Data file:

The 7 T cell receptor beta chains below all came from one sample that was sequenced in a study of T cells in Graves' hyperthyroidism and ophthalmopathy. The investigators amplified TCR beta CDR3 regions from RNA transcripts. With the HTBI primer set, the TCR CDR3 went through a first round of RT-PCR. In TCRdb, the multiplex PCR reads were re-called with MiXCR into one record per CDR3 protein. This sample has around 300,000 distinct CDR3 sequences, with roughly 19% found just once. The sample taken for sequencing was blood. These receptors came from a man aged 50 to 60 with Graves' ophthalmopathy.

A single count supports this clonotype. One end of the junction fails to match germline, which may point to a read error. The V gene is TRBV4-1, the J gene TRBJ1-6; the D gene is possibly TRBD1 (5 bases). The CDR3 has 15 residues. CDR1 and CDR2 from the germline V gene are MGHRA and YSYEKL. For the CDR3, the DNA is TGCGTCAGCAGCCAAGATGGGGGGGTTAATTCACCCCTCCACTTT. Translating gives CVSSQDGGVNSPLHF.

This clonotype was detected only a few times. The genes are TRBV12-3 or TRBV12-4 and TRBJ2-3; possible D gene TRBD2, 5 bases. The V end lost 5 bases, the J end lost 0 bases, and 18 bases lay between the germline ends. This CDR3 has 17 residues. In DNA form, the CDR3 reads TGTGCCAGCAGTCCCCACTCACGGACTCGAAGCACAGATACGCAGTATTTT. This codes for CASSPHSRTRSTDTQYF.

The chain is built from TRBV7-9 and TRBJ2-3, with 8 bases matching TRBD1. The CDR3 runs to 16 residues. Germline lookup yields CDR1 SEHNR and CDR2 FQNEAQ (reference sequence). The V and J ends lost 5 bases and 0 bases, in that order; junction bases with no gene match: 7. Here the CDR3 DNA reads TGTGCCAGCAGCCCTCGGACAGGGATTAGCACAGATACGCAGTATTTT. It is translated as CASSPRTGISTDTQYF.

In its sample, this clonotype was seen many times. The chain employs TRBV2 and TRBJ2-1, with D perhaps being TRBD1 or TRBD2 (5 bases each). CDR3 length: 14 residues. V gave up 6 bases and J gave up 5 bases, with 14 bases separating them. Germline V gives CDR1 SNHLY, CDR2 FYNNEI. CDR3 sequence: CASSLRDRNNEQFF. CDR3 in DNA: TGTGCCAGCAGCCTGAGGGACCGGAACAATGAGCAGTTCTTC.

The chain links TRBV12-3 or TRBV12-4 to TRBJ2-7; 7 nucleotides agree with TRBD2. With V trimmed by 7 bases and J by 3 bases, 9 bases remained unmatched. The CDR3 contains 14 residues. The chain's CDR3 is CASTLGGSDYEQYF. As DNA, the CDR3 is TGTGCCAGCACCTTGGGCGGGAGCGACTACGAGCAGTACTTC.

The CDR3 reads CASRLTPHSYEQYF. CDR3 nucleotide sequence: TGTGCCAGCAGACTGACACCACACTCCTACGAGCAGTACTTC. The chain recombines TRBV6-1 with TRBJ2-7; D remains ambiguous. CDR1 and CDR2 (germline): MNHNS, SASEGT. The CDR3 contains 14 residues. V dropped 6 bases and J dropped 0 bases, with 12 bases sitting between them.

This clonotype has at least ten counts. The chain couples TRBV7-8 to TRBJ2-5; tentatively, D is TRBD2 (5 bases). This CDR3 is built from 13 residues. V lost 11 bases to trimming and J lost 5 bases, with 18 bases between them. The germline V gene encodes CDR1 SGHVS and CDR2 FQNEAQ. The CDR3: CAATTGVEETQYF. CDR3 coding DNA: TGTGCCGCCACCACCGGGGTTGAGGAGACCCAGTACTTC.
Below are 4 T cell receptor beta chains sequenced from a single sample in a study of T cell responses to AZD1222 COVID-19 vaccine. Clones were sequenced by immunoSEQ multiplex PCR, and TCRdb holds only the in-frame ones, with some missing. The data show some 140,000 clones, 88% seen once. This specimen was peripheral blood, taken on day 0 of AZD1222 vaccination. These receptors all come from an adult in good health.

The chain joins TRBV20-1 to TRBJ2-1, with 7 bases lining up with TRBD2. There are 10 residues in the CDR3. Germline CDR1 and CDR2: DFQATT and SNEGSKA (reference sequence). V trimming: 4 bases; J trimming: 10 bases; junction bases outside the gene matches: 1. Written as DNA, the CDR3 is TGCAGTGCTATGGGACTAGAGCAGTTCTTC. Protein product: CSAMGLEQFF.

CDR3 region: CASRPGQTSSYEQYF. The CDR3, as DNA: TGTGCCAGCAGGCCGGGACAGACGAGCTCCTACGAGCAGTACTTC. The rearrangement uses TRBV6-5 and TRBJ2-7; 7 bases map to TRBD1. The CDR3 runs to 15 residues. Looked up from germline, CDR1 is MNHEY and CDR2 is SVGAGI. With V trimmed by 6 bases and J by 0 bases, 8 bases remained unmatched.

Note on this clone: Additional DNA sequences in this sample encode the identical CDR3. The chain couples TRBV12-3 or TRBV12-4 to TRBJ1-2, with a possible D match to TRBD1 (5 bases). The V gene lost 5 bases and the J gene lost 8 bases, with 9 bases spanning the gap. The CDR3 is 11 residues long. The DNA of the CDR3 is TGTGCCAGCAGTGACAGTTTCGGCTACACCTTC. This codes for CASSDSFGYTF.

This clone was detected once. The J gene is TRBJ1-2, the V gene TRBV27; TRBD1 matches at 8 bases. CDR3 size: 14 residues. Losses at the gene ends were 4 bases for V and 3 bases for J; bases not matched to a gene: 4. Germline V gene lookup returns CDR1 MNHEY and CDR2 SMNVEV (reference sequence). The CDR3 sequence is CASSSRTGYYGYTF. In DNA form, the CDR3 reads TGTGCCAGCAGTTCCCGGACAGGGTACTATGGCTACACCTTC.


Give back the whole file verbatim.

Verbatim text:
The 7 T cell receptor beta chains below all came from one sample that was sequenced in a study of T cells in Graves' hyperthyroidism and ophthalmopathy. The investigators amplified TCR beta CDR3 regions from RNA transcripts. With the HTBI primer set, the TCR CDR3 went through a first round of RT-PCR. In TCRdb, the multiplex PCR reads were re-called with MiXCR into one record per CDR3 protein. This sample has around 300,000 distinct CDR3 sequences, with roughly 19% found just once. The sample taken for sequencing was blood. These receptors came from a man aged 50 to 60 with Graves' ophthalmopathy.

A single count supports this clonotype. One end of the junction fails to match germline, which may point to a read error. The V gene is TRBV4-1, the J gene TRBJ1-6; the D gene is possibly TRBD1 (5 bases). The CDR3 has 15 residues. CDR1 and CDR2 from the germline V gene are MGHRA and YSYEKL. For the CDR3, the DNA is TGCGTCAGCAGCCAAGATGGGGGGGTTAATTCACCCCTCCACTTT. Translating gives CVSSQDGGVNSPLHF.

This clonotype was detected only a few times. The genes are TRBV12-3 or TRBV12-4 and TRBJ2-3; possible D gene TRBD2, 5 bases. The V end lost 5 bases, the J end lost 0 bases, and 18 bases lay between the germline ends. This CDR3 has 17 residues. In DNA form, the CDR3 reads TGTGCCAGCAGTCCCCACTCACGGACTCGAAGCACAGATACGCAGTATTTT. This codes for CASSPHSRTRSTDTQYF.

The chain is built from TRBV7-9 and TRBJ2-3, with 8 bases matching TRBD1. The CDR3 runs to 16 residues. Germline lookup yields CDR1 SEHNR and CDR2 FQNEAQ (reference sequence). The V and J ends lost 5 bases and 0 bases, in that order; junction bases with no gene match: 7. Here the CDR3 DNA reads TGTGCCAGCAGCCCTCGGACAGGGATTAGCACAGATACGCAGTATTTT. It is translated as CASSPRTGISTDTQYF.

In its sample, this clonotype was seen many times. The chain employs TRBV2 and TRBJ2-1, with D perhaps being TRBD1 or TRBD2 (5 bases each). CDR3 length: 14 residues. V gave up 6 bases and J gave up 5 bases, with 14 bases separating them. Germline V gives CDR1 SNHLY, CDR2 FYNNEI. CDR3 sequence: CASSLRDRNNEQFF. CDR3 in DNA: TGTGCCAGCAGCCTGAGGGACCGGAACAATGAGCAGTTCTTC.

The chain links TRBV12-3 or TRBV12-4 to TRBJ2-7; 7 nucleotides agree with TRBD2. With V trimmed by 7 bases and J by 3 bases, 9 bases remained unmatched. The CDR3 contains 14 residues. The chain's CDR3 is CASTLGGSDYEQYF. As DNA, the CDR3 is TGTGCCAGCACCTTGGGCGGGAGCGACTACGAGCAGTACTTC.

The CDR3 reads CASRLTPHSYEQYF. CDR3 nucleotide sequence: TGTGCCAGCAGACTGACACCACACTCCTACGAGCAGTACTTC. The chain recombines TRBV6-1 with TRBJ2-7; D remains ambiguous. CDR1 and CDR2 (germline): MNHNS, SASEGT. The CDR3 contains 14 residues. V dropped 6 bases and J dropped 0 bases, with 12 bases sitting between them.

This clonotype has at least ten counts. The chain couples TRBV7-8 to TRBJ2-5; tentatively, D is TRBD2 (5 bases). This CDR3 is built from 13 residues. V lost 11 bases to trimming and J lost 5 bases, with 18 bases between them. The germline V gene encodes CDR1 SGHVS and CDR2 FQNEAQ. The CDR3: CAATTGVEETQYF. CDR3 coding DNA: TGTGCCGCCACCACCGGGGTTGAGGAGACCCAGTACTTC.
Below are 4 T cell receptor beta chains sequenced from a single sample in a study of T cell responses to AZD1222 COVID-19 vaccine. Clones were sequenced by immunoSEQ multiplex PCR, and TCRdb holds only the in-frame ones, with some missing. The data show some 140,000 clones, 88% seen once. This specimen was peripheral blood, taken on day 0 of AZD1222 vaccination. These receptors all come from an adult in good health.

The chain joins TRBV20-1 to TRBJ2-1, with 7 bases lining up with TRBD2. There are 10 residues in the CDR3. Germline CDR1 and CDR2: DFQATT and SNEGSKA (reference sequence). V trimming: 4 bases; J trimming: 10 bases; junction bases outside the gene matches: 1. Written as DNA, the CDR3 is TGCAGTGCTATGGGACTAGAGCAGTTCTTC. Protein product: CSAMGLEQFF.

CDR3 region: CASRPGQTSSYEQYF. The CDR3, as DNA: TGTGCCAGCAGGCCGGGACAGACGAGCTCCTACGAGCAGTACTTC. The rearrangement uses TRBV6-5 and TRBJ2-7; 7 bases map to TRBD1. The CDR3 runs to 15 residues. Looked up from germline, CDR1 is MNHEY and CDR2 is SVGAGI. With V trimmed by 6 bases and J by 0 bases, 8 bases remained unmatched.

Note on this clone: Additional DNA sequences in this sample encode the identical CDR3. The chain couples TRBV12-3 or TRBV12-4 to TRBJ1-2, with a possible D match to TRBD1 (5 bases). The V gene lost 5 bases and the J gene lost 8 bases, with 9 bases spanning the gap. The CDR3 is 11 residues long. The DNA of the CDR3 is TGTGCCAGCAGTGACAGTTTCGGCTACACCTTC. This codes for CASSDSFGYTF.

This clone was detected once. The J gene is TRBJ1-2, the V gene TRBV27; TRBD1 matches at 8 bases. CDR3 size: 14 residues. Losses at the gene ends were 4 bases for V and 3 bases for J; bases not matched to a gene: 4. Germline V gene lookup returns CDR1 MNHEY and CDR2 SMNVEV (reference sequence). The CDR3 sequence is CASSSRTGYYGYTF. In DNA form, the CDR3 reads TGTGCCAGCAGTTCCCGGACAGGGTACTATGGCTACACCTTC.